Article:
It’s not easy being a political progressive and a charter school supporter. In these polarized times, it’s easy to forget how many of us support great public schools and have seen charters create them, especially in places where quality was lacking.
For the audacity to hold such principled yet pragmatic positions, progressive charter advocates get criticized coming and going. While some conservatives take stances that violate church-state separation and then say we’re not pro-choice enough, our fellow progressives complain that we are sellouts to unfettered free-market, public-school-demolishing ideology.
In reality, there are plenty of progressive parents and educators still supporting unique, innovative public charter schools.
Take, for example, my own child’s school. Namaste Charter School has pledged not to replicate and hosts frequent tours for outsiders, including traditional public school leaders and staff, who want to learn more about how to apply its unique focus on health and wellness. Our school is nonprofit and its dedicated board is not out to make money off the school.
Neither is Legacy Charter School, founded by my good friend Lisa Kenner to serve children in Chicago’s struggling North Lawndale neighborhood. Parents there have shared their stories of how school choice helped them meet their children’s needs and avoid the problems they experienced in traditional public schools.
There are many more progressive, social-justice-minded educators out there in charters doing the hard work to ensure kids get equitable education regardless of their ZIP code. More importantly, there are families of all political stripes who rely on charters to educate their children well.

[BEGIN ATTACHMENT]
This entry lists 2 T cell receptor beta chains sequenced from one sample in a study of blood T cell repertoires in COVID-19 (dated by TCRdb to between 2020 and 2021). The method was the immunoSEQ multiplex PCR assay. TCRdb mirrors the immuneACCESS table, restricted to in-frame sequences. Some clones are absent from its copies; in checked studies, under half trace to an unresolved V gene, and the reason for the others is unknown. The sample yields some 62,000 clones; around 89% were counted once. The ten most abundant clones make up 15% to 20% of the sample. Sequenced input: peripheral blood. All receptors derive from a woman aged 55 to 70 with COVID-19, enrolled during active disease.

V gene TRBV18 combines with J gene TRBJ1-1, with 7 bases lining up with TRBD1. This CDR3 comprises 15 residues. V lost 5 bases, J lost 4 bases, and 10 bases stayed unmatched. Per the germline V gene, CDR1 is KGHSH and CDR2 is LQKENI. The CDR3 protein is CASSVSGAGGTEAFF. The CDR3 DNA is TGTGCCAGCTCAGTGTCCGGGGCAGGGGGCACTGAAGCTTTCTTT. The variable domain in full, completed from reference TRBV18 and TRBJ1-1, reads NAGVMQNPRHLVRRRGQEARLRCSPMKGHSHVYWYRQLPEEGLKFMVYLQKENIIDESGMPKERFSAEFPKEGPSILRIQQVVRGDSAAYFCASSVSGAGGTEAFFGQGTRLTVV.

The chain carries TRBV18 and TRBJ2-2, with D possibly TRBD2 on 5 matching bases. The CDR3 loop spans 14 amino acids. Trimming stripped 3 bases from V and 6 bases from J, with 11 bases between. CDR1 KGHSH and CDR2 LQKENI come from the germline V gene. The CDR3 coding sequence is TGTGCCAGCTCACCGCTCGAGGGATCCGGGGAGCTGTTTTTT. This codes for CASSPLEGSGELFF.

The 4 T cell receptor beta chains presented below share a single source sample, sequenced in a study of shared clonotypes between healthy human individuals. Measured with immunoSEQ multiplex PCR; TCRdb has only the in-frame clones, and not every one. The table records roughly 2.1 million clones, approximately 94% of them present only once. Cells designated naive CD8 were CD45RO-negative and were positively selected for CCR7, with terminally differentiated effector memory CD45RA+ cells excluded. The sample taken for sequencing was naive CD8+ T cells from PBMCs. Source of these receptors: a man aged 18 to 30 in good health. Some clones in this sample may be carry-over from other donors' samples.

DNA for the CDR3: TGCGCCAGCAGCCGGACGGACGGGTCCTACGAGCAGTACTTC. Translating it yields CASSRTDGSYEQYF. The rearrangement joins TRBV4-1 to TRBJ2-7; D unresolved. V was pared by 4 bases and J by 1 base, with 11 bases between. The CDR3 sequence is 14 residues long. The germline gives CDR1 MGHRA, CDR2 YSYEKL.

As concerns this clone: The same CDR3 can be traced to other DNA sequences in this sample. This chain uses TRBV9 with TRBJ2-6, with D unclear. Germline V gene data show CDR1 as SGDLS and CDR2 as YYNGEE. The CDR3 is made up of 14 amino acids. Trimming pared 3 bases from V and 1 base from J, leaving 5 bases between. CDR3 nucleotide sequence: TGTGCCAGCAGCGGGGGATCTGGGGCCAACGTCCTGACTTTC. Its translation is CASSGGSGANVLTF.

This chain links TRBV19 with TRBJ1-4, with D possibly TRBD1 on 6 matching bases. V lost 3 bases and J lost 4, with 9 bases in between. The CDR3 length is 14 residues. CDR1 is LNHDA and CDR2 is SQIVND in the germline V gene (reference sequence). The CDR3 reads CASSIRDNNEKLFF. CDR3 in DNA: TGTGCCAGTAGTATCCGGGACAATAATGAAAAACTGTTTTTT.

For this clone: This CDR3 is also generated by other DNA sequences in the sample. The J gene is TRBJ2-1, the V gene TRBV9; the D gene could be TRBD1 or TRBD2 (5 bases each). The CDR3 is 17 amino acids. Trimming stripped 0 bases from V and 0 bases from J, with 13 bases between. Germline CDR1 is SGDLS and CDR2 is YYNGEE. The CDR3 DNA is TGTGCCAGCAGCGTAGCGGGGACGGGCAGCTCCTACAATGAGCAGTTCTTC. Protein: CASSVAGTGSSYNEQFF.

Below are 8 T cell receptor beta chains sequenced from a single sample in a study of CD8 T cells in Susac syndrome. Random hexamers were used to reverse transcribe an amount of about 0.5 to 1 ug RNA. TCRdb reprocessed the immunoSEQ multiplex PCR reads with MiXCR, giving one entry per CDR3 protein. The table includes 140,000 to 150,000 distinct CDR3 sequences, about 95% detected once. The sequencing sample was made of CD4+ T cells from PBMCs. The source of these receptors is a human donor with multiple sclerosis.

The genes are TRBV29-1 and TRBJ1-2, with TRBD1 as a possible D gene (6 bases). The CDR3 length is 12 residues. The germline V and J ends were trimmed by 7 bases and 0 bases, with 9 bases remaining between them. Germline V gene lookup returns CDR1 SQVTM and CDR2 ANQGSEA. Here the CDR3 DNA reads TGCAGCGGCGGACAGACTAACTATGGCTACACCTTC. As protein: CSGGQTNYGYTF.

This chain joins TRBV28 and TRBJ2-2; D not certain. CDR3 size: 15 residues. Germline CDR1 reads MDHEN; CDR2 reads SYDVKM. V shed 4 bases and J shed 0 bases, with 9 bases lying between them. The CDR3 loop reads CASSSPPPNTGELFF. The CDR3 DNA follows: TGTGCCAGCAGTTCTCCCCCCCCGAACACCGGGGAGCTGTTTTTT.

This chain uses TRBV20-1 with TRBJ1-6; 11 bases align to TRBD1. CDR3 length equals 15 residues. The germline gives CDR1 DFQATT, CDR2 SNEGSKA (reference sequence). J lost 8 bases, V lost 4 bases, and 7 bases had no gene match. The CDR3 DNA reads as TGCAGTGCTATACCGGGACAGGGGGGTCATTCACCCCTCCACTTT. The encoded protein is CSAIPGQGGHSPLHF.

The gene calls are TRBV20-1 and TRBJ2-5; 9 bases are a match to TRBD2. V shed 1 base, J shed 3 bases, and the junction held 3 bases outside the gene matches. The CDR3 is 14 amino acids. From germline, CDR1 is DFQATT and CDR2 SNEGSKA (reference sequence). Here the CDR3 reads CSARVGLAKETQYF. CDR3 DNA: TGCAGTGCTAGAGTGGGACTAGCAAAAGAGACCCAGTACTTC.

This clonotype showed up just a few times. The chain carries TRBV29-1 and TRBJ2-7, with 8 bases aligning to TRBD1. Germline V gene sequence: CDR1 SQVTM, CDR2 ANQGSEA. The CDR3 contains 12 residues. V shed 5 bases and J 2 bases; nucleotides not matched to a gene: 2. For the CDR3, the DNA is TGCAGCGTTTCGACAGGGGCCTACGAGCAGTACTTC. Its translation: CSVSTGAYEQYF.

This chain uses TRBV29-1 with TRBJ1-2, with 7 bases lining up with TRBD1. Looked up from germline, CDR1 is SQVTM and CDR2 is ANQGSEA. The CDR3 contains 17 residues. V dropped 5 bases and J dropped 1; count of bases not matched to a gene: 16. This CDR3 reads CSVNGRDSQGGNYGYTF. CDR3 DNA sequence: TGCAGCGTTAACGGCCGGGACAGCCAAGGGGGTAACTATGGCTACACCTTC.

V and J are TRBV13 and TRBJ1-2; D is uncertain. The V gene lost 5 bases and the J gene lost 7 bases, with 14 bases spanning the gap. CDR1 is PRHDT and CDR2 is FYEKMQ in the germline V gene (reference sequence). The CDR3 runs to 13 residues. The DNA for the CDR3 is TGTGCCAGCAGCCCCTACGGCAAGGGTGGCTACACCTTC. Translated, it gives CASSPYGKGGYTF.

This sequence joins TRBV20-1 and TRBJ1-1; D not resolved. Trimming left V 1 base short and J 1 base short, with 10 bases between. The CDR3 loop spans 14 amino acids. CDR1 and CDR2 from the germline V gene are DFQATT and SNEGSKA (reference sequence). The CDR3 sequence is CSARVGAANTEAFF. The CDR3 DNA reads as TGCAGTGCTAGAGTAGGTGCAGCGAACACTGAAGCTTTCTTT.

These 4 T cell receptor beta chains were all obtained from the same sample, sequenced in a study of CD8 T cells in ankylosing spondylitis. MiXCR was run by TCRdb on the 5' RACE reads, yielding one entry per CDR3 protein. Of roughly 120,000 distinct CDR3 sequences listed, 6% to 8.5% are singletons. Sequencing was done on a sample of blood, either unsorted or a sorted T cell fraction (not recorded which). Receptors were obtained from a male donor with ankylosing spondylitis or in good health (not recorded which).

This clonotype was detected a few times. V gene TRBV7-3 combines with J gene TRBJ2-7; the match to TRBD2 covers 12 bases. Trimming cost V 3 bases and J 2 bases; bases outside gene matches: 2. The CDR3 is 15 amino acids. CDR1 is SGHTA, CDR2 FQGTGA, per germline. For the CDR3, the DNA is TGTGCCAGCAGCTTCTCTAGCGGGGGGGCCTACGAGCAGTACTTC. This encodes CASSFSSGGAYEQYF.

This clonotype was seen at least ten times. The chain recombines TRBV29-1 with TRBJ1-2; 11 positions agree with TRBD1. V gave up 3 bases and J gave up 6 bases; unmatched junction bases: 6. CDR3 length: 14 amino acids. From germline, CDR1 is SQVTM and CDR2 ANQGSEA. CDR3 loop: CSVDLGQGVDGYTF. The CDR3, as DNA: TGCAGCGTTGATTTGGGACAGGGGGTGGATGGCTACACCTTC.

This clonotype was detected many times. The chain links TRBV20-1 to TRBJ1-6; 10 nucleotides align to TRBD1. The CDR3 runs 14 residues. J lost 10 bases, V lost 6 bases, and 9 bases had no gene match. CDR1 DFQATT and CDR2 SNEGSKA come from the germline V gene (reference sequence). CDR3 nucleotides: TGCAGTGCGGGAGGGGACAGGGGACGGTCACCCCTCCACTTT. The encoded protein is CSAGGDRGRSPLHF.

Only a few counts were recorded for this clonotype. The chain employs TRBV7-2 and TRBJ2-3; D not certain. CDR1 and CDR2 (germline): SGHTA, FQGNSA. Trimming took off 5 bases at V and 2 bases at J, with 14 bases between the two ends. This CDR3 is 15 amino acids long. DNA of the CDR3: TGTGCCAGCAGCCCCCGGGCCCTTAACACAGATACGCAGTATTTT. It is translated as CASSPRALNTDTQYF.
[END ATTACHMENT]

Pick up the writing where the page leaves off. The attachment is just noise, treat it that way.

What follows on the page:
I take special note of charters that serve returning dropouts. Clearly, the traditional system didn’t work for them and these schools are offering a desperately-needed second chance. In Chicago, many of these schools are staffed by unionized teachers. No one can suggest these charters drain money from the system, because they bring lost students back to public schools.
New charter schools with progressive missions continue to launch. For example, Oakland’s Roses in Concrete Community School has a performing-arts mission centered on African, Latino and Native American traditions—creating a school to rival independent schools while staying grounded in the cultures of its student body.
Charters and choice can be a part of good schools for all children, but progressive choice advocates must get real, and real loud, about how to do it right. Quality charters need quality oversight, not systems with so many asleep-at-the-wheel authorizers that sleazy operators can avoid being held accountable for their performance. As Tulane professor Douglas Harris recently told Education Next, we need systems that look more like New Orleans or D.C. than Detroit.
I would go further and say that even in those better-performing systems, we still have work to do. While many poor parents can and do exercise choice, we still have young people trapped in struggling schools. We have more to do when it comes to helping families for whom choice hasn’t worked, whether because they lack the information they need to choose well, they lack transportation to get to their preferred school or the schools they can access lack the know-how to support their special-needs child.
These are real problems that right-wing choice advocates tend to overlook.
Right now it appears the fight for quality choice is likely to get harder, not easier, come 2017 and beyond. But the fight is important. As Michael Petrilli points out, Democrats control the cities where charters are doing the most to make a difference for working families and children of color. If unregulated free-marketers run amok, those Democrats will react by shutting down support for all charters in the name of saving public education. And if anti-choice progressives drown out our message, we’ll lose the chance to create universal enrollment systems, access closed public school buildings, or create truly innovative new schools that meet the needs of the hardest-to-serve populations.
Progressive charter advocates have an important role to play in navigating through these rocky shoals to preserve and enhance great schools for all our kids. Trust me, we’re not dead yet.